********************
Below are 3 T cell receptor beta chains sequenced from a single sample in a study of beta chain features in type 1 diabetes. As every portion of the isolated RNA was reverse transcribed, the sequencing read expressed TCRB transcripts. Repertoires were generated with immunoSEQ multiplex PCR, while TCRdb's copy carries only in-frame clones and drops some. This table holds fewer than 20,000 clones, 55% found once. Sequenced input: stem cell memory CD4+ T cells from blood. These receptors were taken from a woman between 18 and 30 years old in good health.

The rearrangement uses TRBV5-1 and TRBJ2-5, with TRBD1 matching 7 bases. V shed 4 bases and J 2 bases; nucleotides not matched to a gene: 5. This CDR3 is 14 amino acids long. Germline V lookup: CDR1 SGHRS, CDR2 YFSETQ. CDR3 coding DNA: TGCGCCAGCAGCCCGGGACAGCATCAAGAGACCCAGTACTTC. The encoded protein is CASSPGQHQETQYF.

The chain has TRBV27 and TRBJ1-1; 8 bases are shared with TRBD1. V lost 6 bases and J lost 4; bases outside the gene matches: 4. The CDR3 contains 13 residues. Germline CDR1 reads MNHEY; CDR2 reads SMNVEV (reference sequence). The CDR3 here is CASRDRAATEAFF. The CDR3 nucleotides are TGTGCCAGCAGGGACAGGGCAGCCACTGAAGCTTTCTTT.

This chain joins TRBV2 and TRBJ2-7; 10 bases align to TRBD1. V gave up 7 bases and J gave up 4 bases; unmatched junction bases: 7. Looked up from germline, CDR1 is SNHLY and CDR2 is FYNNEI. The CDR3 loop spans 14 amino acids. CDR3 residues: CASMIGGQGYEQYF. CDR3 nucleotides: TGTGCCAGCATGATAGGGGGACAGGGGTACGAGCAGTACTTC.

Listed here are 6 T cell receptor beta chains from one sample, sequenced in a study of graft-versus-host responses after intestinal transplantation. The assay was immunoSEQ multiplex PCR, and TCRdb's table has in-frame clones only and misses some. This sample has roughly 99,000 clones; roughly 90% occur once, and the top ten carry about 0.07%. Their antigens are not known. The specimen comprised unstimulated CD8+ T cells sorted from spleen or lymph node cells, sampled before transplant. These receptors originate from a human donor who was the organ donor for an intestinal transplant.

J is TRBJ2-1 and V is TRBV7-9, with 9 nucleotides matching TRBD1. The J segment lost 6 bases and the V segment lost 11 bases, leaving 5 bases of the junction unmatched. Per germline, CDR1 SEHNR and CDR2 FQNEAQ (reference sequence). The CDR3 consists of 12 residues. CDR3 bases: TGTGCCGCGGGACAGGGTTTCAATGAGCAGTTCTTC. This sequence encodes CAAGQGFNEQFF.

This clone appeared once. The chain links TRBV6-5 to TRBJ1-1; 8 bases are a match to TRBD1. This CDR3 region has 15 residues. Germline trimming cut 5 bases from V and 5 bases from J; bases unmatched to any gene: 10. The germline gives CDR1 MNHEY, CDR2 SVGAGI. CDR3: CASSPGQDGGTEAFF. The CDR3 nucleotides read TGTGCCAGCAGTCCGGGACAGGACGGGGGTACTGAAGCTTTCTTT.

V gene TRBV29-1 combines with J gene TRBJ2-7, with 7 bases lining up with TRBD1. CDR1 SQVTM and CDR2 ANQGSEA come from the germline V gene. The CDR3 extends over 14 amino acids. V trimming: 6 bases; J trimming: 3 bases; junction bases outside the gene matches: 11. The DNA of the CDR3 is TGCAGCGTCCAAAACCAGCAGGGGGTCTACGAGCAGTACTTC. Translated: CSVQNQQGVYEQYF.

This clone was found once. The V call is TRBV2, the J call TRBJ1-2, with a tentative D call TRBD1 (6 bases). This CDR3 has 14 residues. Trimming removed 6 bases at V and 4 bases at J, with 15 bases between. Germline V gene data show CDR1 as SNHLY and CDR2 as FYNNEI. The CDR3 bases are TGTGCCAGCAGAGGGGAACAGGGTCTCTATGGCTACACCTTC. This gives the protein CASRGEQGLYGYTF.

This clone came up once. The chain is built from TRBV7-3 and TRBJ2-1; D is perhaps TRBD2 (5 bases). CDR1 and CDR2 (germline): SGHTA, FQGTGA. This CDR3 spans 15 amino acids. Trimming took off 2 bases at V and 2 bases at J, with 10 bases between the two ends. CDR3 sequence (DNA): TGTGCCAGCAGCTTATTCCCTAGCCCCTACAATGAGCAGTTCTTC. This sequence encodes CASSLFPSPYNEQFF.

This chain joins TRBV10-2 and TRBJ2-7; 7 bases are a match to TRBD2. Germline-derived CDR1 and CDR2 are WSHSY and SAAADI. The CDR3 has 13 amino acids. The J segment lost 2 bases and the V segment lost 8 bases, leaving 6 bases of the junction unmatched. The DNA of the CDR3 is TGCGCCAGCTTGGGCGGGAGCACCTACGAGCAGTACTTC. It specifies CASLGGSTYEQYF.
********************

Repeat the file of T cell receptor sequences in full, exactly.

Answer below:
Below are 3 T cell receptor beta chains sequenced from a single sample in a study of beta chain features in type 1 diabetes. As every portion of the isolated RNA was reverse transcribed, the sequencing read expressed TCRB transcripts. Repertoires were generated with immunoSEQ multiplex PCR, while TCRdb's copy carries only in-frame clones and drops some. This table holds fewer than 20,000 clones, 55% found once. Sequenced input: stem cell memory CD4+ T cells from blood. These receptors were taken from a woman between 18 and 30 years old in good health.

The rearrangement uses TRBV5-1 and TRBJ2-5, with TRBD1 matching 7 bases. V shed 4 bases and J 2 bases; nucleotides not matched to a gene: 5. This CDR3 is 14 amino acids long. Germline V lookup: CDR1 SGHRS, CDR2 YFSETQ. CDR3 coding DNA: TGCGCCAGCAGCCCGGGACAGCATCAAGAGACCCAGTACTTC. The encoded protein is CASSPGQHQETQYF.

The chain has TRBV27 and TRBJ1-1; 8 bases are shared with TRBD1. V lost 6 bases and J lost 4; bases outside the gene matches: 4. The CDR3 contains 13 residues. Germline CDR1 reads MNHEY; CDR2 reads SMNVEV (reference sequence). The CDR3 here is CASRDRAATEAFF. The CDR3 nucleotides are TGTGCCAGCAGGGACAGGGCAGCCACTGAAGCTTTCTTT.

This chain joins TRBV2 and TRBJ2-7; 10 bases align to TRBD1. V gave up 7 bases and J gave up 4 bases; unmatched junction bases: 7. Looked up from germline, CDR1 is SNHLY and CDR2 is FYNNEI. The CDR3 loop spans 14 amino acids. CDR3 residues: CASMIGGQGYEQYF. CDR3 nucleotides: TGTGCCAGCATGATAGGGGGACAGGGGTACGAGCAGTACTTC.

Listed here are 6 T cell receptor beta chains from one sample, sequenced in a study of graft-versus-host responses after intestinal transplantation. The assay was immunoSEQ multiplex PCR, and TCRdb's table has in-frame clones only and misses some. This sample has roughly 99,000 clones; roughly 90% occur once, and the top ten carry about 0.07%. Their antigens are not known. The specimen comprised unstimulated CD8+ T cells sorted from spleen or lymph node cells, sampled before transplant. These receptors originate from a human donor who was the organ donor for an intestinal transplant.

J is TRBJ2-1 and V is TRBV7-9, with 9 nucleotides matching TRBD1. The J segment lost 6 bases and the V segment lost 11 bases, leaving 5 bases of the junction unmatched. Per germline, CDR1 SEHNR and CDR2 FQNEAQ (reference sequence). The CDR3 consists of 12 residues. CDR3 bases: TGTGCCGCGGGACAGGGTTTCAATGAGCAGTTCTTC. This sequence encodes CAAGQGFNEQFF.

This clone appeared once. The chain links TRBV6-5 to TRBJ1-1; 8 bases are a match to TRBD1. This CDR3 region has 15 residues. Germline trimming cut 5 bases from V and 5 bases from J; bases unmatched to any gene: 10. The germline gives CDR1 MNHEY, CDR2 SVGAGI. CDR3: CASSPGQDGGTEAFF. The CDR3 nucleotides read TGTGCCAGCAGTCCGGGACAGGACGGGGGTACTGAAGCTTTCTTT.

V gene TRBV29-1 combines with J gene TRBJ2-7, with 7 bases lining up with TRBD1. CDR1 SQVTM and CDR2 ANQGSEA come from the germline V gene. The CDR3 extends over 14 amino acids. V trimming: 6 bases; J trimming: 3 bases; junction bases outside the gene matches: 11. The DNA of the CDR3 is TGCAGCGTCCAAAACCAGCAGGGGGTCTACGAGCAGTACTTC. Translated: CSVQNQQGVYEQYF.

This clone was found once. The V call is TRBV2, the J call TRBJ1-2, with a tentative D call TRBD1 (6 bases). This CDR3 has 14 residues. Trimming removed 6 bases at V and 4 bases at J, with 15 bases between. Germline V gene data show CDR1 as SNHLY and CDR2 as FYNNEI. The CDR3 bases are TGTGCCAGCAGAGGGGAACAGGGTCTCTATGGCTACACCTTC. This gives the protein CASRGEQGLYGYTF.

This clone came up once. The chain is built from TRBV7-3 and TRBJ2-1; D is perhaps TRBD2 (5 bases). CDR1 and CDR2 (germline): SGHTA, FQGTGA. This CDR3 spans 15 amino acids. Trimming took off 2 bases at V and 2 bases at J, with 10 bases between the two ends. CDR3 sequence (DNA): TGTGCCAGCAGCTTATTCCCTAGCCCCTACAATGAGCAGTTCTTC. This sequence encodes CASSLFPSPYNEQFF.

This chain joins TRBV10-2 and TRBJ2-7; 7 bases are a match to TRBD2. Germline-derived CDR1 and CDR2 are WSHSY and SAAADI. The CDR3 has 13 amino acids. The J segment lost 2 bases and the V segment lost 8 bases, leaving 6 bases of the junction unmatched. The DNA of the CDR3 is TGCGCCAGCTTGGGCGGGAGCACCTACGAGCAGTACTTC. It specifies CASLGGSTYEQYF.